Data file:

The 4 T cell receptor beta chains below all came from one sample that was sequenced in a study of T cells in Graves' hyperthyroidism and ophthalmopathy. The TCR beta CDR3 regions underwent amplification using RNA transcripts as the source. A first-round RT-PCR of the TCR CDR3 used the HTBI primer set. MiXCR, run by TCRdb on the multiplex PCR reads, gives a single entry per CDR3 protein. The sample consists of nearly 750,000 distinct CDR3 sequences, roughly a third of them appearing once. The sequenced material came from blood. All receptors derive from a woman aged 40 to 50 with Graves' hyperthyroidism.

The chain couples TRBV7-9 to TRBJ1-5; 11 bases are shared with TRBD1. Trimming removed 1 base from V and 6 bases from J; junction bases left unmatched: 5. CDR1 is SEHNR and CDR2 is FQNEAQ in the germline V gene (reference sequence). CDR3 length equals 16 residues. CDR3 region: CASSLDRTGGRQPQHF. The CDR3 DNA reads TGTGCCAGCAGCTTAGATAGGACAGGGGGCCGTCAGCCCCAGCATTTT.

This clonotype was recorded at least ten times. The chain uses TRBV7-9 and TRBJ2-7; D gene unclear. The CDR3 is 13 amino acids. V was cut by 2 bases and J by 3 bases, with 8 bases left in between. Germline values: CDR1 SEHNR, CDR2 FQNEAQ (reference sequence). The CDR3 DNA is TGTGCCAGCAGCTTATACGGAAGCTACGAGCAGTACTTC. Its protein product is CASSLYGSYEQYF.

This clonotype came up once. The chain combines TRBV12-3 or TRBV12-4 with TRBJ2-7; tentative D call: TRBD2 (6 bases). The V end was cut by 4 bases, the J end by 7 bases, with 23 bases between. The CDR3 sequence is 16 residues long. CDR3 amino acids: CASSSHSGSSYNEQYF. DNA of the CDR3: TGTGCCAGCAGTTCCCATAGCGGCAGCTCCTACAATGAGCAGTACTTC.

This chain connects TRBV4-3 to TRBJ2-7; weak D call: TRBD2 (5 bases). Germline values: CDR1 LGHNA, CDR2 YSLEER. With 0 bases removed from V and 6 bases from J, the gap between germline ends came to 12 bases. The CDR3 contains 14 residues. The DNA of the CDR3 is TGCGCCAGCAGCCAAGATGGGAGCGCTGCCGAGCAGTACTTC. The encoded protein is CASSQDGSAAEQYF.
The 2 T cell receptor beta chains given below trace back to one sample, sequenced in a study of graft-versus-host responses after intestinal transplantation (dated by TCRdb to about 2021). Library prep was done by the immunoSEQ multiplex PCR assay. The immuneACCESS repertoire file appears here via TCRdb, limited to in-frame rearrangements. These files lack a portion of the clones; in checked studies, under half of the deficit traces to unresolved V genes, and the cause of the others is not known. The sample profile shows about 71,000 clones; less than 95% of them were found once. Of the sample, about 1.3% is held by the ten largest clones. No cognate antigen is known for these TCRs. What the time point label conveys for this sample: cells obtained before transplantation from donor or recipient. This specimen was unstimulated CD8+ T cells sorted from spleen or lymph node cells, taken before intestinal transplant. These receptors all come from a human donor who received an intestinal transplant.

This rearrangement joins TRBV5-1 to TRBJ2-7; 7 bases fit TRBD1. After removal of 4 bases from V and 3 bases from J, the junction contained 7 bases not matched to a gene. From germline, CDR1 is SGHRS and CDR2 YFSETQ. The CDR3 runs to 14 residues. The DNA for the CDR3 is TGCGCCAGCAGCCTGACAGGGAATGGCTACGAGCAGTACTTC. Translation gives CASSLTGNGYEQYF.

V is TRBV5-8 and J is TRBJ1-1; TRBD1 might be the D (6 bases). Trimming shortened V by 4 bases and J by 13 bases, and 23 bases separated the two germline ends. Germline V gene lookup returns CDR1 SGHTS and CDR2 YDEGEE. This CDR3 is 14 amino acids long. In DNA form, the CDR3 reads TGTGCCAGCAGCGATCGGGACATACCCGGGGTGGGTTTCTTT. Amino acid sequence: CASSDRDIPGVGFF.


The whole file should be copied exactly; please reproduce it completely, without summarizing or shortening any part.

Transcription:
The 4 T cell receptor beta chains below all came from one sample that was sequenced in a study of T cells in Graves' hyperthyroidism and ophthalmopathy. The TCR beta CDR3 regions underwent amplification using RNA transcripts as the source. A first-round RT-PCR of the TCR CDR3 used the HTBI primer set. MiXCR, run by TCRdb on the multiplex PCR reads, gives a single entry per CDR3 protein. The sample consists of nearly 750,000 distinct CDR3 sequences, roughly a third of them appearing once. The sequenced material came from blood. All receptors derive from a woman aged 40 to 50 with Graves' hyperthyroidism.

The chain couples TRBV7-9 to TRBJ1-5; 11 bases are shared with TRBD1. Trimming removed 1 base from V and 6 bases from J; junction bases left unmatched: 5. CDR1 is SEHNR and CDR2 is FQNEAQ in the germline V gene (reference sequence). CDR3 length equals 16 residues. CDR3 region: CASSLDRTGGRQPQHF. The CDR3 DNA reads TGTGCCAGCAGCTTAGATAGGACAGGGGGCCGTCAGCCCCAGCATTTT.

This clonotype was recorded at least ten times. The chain uses TRBV7-9 and TRBJ2-7; D gene unclear. The CDR3 is 13 amino acids. V was cut by 2 bases and J by 3 bases, with 8 bases left in between. Germline values: CDR1 SEHNR, CDR2 FQNEAQ (reference sequence). The CDR3 DNA is TGTGCCAGCAGCTTATACGGAAGCTACGAGCAGTACTTC. Its protein product is CASSLYGSYEQYF.

This clonotype came up once. The chain combines TRBV12-3 or TRBV12-4 with TRBJ2-7; tentative D call: TRBD2 (6 bases). The V end was cut by 4 bases, the J end by 7 bases, with 23 bases between. The CDR3 sequence is 16 residues long. CDR3 amino acids: CASSSHSGSSYNEQYF. DNA of the CDR3: TGTGCCAGCAGTTCCCATAGCGGCAGCTCCTACAATGAGCAGTACTTC.

This chain connects TRBV4-3 to TRBJ2-7; weak D call: TRBD2 (5 bases). Germline values: CDR1 LGHNA, CDR2 YSLEER. With 0 bases removed from V and 6 bases from J, the gap between germline ends came to 12 bases. The CDR3 contains 14 residues. The DNA of the CDR3 is TGCGCCAGCAGCCAAGATGGGAGCGCTGCCGAGCAGTACTTC. The encoded protein is CASSQDGSAAEQYF.
The 2 T cell receptor beta chains given below trace back to one sample, sequenced in a study of graft-versus-host responses after intestinal transplantation (dated by TCRdb to about 2021). Library prep was done by the immunoSEQ multiplex PCR assay. The immuneACCESS repertoire file appears here via TCRdb, limited to in-frame rearrangements. These files lack a portion of the clones; in checked studies, under half of the deficit traces to unresolved V genes, and the cause of the others is not known. The sample profile shows about 71,000 clones; less than 95% of them were found once. Of the sample, about 1.3% is held by the ten largest clones. No cognate antigen is known for these TCRs. What the time point label conveys for this sample: cells obtained before transplantation from donor or recipient. This specimen was unstimulated CD8+ T cells sorted from spleen or lymph node cells, taken before intestinal transplant. These receptors all come from a human donor who received an intestinal transplant.

This rearrangement joins TRBV5-1 to TRBJ2-7; 7 bases fit TRBD1. After removal of 4 bases from V and 3 bases from J, the junction contained 7 bases not matched to a gene. From germline, CDR1 is SGHRS and CDR2 YFSETQ. The CDR3 runs to 14 residues. The DNA for the CDR3 is TGCGCCAGCAGCCTGACAGGGAATGGCTACGAGCAGTACTTC. Translation gives CASSLTGNGYEQYF.

V is TRBV5-8 and J is TRBJ1-1; TRBD1 might be the D (6 bases). Trimming shortened V by 4 bases and J by 13 bases, and 23 bases separated the two germline ends. Germline V gene lookup returns CDR1 SGHTS and CDR2 YDEGEE. This CDR3 is 14 amino acids long. In DNA form, the CDR3 reads TGTGCCAGCAGCGATCGGGACATACCCGGGGTGGGTTTCTTT. Amino acid sequence: CASSDRDIPGVGFF.